Understanding the regulation of acid resistance in E. coli using whole genome techniques

Johnson, Matthew David (2011). Understanding the regulation of acid resistance in E. coli using whole genome techniques. University of Birmingham. Ph.D.

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The ability of bacteria to thrive in a variety of host environments depends on their capacity to sense and respond to a wide array of stressors. E. coli encounters many stresses during transit through the gastro-intestinal tract, including acid stress. Acid stress response in E. coli is regulated by a complex network called AR2. The AR2 network comprises several local regulators that collate signals from multiple two-component systems (TCS) including RcsBD, EvgAS and PhoPQ.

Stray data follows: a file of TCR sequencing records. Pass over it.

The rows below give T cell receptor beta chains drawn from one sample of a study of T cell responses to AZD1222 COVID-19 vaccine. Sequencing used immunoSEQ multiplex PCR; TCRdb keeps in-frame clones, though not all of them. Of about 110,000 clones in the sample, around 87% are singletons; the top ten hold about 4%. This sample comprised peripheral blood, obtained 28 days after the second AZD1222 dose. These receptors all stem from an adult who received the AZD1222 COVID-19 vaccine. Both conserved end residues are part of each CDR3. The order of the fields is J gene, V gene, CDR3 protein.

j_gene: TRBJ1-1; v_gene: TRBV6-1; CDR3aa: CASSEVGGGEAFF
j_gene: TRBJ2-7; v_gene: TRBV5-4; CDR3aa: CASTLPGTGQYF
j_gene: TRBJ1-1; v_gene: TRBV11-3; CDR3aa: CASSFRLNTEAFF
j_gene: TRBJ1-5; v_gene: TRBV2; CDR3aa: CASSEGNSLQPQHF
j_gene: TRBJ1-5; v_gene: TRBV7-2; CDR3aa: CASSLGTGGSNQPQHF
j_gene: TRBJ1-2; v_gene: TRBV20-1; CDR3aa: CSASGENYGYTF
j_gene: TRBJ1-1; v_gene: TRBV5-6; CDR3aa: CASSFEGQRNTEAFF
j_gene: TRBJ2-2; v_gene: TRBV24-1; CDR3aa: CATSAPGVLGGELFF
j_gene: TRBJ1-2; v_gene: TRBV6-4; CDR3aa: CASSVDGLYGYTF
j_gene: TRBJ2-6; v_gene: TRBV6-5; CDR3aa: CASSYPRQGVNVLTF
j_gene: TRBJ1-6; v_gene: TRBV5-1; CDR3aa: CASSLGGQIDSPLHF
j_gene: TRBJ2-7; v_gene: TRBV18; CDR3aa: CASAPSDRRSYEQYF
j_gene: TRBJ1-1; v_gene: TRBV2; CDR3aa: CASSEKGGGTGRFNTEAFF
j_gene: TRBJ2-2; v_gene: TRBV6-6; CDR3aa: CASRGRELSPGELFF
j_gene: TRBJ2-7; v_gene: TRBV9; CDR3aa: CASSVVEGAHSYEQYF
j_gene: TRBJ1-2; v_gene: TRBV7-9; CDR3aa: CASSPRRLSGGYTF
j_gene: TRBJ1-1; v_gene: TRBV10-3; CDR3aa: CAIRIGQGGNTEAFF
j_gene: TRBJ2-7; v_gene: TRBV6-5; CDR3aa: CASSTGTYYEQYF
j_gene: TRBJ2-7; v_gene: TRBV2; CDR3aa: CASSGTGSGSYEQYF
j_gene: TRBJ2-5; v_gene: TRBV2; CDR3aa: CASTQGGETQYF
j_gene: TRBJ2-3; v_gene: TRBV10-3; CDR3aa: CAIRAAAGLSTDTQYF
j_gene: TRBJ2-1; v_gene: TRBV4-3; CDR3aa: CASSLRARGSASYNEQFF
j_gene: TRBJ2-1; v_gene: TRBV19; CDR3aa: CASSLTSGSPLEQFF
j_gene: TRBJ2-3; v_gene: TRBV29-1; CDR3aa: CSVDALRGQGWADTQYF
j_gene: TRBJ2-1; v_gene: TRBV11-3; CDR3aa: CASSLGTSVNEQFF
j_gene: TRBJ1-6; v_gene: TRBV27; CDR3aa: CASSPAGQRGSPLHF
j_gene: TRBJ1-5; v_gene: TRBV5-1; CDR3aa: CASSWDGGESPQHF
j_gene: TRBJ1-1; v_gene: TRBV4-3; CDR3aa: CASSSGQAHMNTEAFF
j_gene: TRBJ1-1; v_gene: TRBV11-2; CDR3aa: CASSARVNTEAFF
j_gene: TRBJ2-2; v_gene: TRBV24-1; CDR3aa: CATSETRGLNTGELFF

We combined lab-based evolution and whole genome re-sequencing to generate and identify mutations that confer increased acid resistance in E. coli K-12. All of these mutations map in the gene encoding EvgS, the sensor kinase of the EvgAS TCS. Using a luciferase reporter system and phenotypic assays we characterised the nature of these evgS mutations and their contribution to acid resistance. We also used high-temporal resolution luciferase reporter assays to uncover novel aspects of this network and implicate PhoP in the repression of acid resistance. Finally, we used our evgS mutants to characterise novel interactions within the AR2 network between the two component systems RcsBD and EvgAS. These results are discussed in relation to the role of regulatory networks in bacteria.

Type of Work: Thesis (Doctorates > Ph.D.)
Award Type: Doctorates > Ph.D.
College/Faculty: Colleges (2008 onwards) > College of Life & Environmental Sciences
School or Department: School of Biosciences
Funders: None/not applicable
Subjects: Q Science > QR Microbiology
URI: http://etheses.bham.ac.uk/id/eprint/3006


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